- dislike; disinclination.
- dislike for food or drink.
- Archaic. to dislike.
Origin of distaste
SynonymsSee more synonyms on Thesaurus.com
1. aversion, repugnance, disgust.
1. See dislike.
Dictionary.com Unabridged Based on the Random House Unabridged Dictionary, © Random House, Inc. 2018
Examples from the Web for distaste
We also have a language filled with distaste for the civilian “others.”A Veteran’s View: NYC Cold War Between Cops and City Hall
December 29, 2014
Perhaps ascribing a distaste for the Oscar winner and soon-to-be Interstellar star is an overstatement.Do We Still Hate Anne Hathaway?
November 5, 2014
His distaste derives from a basic confusion in the position of the puritanical prescriptivist.Go Ahead, End With a Preposition: Grammar Rules We All Can Live With
November 3, 2014
Colbert and Lampkin are not alone in their distaste for the online behemoth.Amazon Won’t Kill the Indie Bookstore
July 30, 2014
Simon has previously spoken about the latter of the two focuses––specifically, his distaste for it.David Simon Says ‘The Wire’ Wouldn’t Survive on TV Today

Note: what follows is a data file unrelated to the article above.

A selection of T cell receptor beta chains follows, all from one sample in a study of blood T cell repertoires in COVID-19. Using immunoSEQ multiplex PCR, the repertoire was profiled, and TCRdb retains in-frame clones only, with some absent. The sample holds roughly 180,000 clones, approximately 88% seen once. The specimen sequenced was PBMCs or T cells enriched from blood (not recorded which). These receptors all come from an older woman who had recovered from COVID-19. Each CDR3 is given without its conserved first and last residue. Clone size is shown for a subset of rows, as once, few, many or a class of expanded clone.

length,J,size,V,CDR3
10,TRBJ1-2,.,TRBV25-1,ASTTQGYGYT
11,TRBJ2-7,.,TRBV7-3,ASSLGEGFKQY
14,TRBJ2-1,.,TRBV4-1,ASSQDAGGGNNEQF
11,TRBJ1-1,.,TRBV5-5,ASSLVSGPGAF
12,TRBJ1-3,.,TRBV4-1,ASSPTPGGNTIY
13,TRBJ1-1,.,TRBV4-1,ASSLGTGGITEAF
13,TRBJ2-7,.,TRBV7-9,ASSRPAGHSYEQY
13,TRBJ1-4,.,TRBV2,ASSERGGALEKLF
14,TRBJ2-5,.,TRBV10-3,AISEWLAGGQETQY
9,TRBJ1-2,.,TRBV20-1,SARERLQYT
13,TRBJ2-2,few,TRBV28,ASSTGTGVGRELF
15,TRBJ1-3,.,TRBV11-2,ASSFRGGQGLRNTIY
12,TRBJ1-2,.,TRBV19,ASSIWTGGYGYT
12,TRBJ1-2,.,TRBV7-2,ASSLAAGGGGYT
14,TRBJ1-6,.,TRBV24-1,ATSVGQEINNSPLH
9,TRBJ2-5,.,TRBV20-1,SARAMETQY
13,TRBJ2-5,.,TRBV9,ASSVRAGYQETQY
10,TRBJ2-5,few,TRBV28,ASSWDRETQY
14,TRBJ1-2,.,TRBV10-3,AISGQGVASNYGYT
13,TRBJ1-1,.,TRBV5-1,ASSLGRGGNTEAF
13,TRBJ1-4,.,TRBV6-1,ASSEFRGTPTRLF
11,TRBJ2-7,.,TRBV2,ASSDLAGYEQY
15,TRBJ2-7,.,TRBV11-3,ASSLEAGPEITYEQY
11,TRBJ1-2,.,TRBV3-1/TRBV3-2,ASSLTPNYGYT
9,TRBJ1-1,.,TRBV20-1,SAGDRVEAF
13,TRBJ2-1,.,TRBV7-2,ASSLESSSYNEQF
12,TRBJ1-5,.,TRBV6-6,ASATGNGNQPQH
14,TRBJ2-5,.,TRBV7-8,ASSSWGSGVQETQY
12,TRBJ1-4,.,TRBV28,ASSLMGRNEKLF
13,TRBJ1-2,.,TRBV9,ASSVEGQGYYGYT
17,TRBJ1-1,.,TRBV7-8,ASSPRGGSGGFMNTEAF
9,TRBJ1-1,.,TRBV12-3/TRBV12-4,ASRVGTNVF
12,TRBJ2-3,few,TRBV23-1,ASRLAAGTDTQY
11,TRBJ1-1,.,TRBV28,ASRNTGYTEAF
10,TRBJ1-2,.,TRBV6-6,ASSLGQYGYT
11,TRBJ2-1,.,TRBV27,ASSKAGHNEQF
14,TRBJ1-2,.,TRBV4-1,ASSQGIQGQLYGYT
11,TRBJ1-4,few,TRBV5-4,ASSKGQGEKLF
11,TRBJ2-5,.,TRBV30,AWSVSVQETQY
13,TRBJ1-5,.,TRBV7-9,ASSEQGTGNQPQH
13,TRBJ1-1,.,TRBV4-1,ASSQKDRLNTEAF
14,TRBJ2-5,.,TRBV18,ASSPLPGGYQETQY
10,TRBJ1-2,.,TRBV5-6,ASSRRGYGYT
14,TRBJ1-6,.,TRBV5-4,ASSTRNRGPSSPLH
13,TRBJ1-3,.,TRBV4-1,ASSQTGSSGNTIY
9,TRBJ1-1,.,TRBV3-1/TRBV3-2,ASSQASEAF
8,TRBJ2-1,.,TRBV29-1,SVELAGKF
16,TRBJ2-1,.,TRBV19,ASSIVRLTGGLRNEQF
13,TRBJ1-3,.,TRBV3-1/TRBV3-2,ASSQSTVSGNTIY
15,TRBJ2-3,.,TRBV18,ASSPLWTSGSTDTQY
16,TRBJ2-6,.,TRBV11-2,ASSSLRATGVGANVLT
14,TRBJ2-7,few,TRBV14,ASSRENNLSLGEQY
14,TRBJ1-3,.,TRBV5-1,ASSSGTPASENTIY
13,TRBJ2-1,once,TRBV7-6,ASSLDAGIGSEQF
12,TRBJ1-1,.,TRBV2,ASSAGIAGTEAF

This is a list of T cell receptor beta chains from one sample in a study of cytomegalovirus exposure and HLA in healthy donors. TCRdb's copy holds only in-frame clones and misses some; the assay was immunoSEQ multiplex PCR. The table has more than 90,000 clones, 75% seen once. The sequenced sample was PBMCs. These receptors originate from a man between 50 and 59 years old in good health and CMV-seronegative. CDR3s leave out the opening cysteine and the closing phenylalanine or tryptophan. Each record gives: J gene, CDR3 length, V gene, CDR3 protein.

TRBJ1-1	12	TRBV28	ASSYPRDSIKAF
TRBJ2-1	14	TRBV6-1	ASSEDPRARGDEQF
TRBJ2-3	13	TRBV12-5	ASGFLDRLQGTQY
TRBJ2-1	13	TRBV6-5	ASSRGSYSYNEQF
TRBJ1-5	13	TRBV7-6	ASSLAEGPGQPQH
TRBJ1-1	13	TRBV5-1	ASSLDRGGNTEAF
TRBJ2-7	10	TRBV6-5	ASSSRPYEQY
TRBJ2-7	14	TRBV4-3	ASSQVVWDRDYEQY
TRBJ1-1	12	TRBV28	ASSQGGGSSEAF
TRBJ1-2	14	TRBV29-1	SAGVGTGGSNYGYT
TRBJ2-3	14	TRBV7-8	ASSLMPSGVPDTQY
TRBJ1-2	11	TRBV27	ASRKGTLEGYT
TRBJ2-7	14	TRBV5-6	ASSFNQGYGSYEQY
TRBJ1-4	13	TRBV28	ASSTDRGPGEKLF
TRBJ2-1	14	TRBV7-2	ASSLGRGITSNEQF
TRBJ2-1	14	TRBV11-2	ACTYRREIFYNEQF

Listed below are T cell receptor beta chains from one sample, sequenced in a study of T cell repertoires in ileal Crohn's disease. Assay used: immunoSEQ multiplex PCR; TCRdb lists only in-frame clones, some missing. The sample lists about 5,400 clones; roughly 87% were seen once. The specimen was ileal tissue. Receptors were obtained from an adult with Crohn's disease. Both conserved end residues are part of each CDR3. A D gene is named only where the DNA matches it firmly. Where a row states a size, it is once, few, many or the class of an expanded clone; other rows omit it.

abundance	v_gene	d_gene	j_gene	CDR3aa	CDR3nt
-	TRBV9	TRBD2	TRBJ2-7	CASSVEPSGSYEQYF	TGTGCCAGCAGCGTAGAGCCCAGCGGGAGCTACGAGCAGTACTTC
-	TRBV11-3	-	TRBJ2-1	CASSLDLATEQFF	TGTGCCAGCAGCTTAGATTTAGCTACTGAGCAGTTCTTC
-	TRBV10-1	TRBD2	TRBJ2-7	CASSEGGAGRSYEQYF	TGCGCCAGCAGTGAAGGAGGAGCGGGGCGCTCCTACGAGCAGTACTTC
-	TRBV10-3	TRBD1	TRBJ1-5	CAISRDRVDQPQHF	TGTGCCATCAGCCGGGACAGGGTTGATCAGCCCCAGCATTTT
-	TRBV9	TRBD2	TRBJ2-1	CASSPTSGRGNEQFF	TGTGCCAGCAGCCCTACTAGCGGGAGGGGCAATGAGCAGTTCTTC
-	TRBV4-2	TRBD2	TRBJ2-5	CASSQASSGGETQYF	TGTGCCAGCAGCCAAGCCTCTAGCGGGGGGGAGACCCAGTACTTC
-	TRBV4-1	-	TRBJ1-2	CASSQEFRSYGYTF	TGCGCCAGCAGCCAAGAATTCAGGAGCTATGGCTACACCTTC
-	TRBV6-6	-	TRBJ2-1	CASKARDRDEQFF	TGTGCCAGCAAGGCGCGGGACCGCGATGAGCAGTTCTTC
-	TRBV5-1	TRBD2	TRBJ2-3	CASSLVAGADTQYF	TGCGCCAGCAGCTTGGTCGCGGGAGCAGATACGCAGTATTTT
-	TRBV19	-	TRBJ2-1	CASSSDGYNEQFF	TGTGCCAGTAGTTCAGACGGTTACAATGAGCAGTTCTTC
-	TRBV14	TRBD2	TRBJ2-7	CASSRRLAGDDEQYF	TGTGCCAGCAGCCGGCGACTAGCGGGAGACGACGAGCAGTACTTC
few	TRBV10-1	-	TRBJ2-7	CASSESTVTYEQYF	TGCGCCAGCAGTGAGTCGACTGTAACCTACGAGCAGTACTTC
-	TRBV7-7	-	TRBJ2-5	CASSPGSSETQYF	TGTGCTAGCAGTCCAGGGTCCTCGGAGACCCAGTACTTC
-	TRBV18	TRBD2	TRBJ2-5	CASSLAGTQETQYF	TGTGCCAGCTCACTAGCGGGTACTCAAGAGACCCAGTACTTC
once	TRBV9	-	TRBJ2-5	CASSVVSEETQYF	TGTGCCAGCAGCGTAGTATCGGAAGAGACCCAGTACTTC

April 25, 2014
Sigmund shrunk a little away from his uncle, not timidly, but with some distaste.The First Violin
Lydia asked scornfully, with a distaste she didn't propose to lessen.
"I'm going to ask you a question," said Jeffrey shortly, in his distaste for asking it at all.
She was quite conscious of his distaste, but it didn't trouble her.
Young Powell asked himself with some distaste what was the meaning of these utterances.Chance
- (often foll by for) an absence of pleasure (in); dislike (of); aversion (to)to look at someone with distaste
- (tr) an archaic word for dislike
Collins English Dictionary - Complete & Unabridged 2012 Digital Edition © William Collins Sons & Co. Ltd. 1979, 1986 © HarperCollins Publishers 1998, 2000, 2003, 2005, 2006, 2007, 2009, 2012
Word Origin and History for distaste
Online Etymology Dictionary, © 2010 Douglas Harper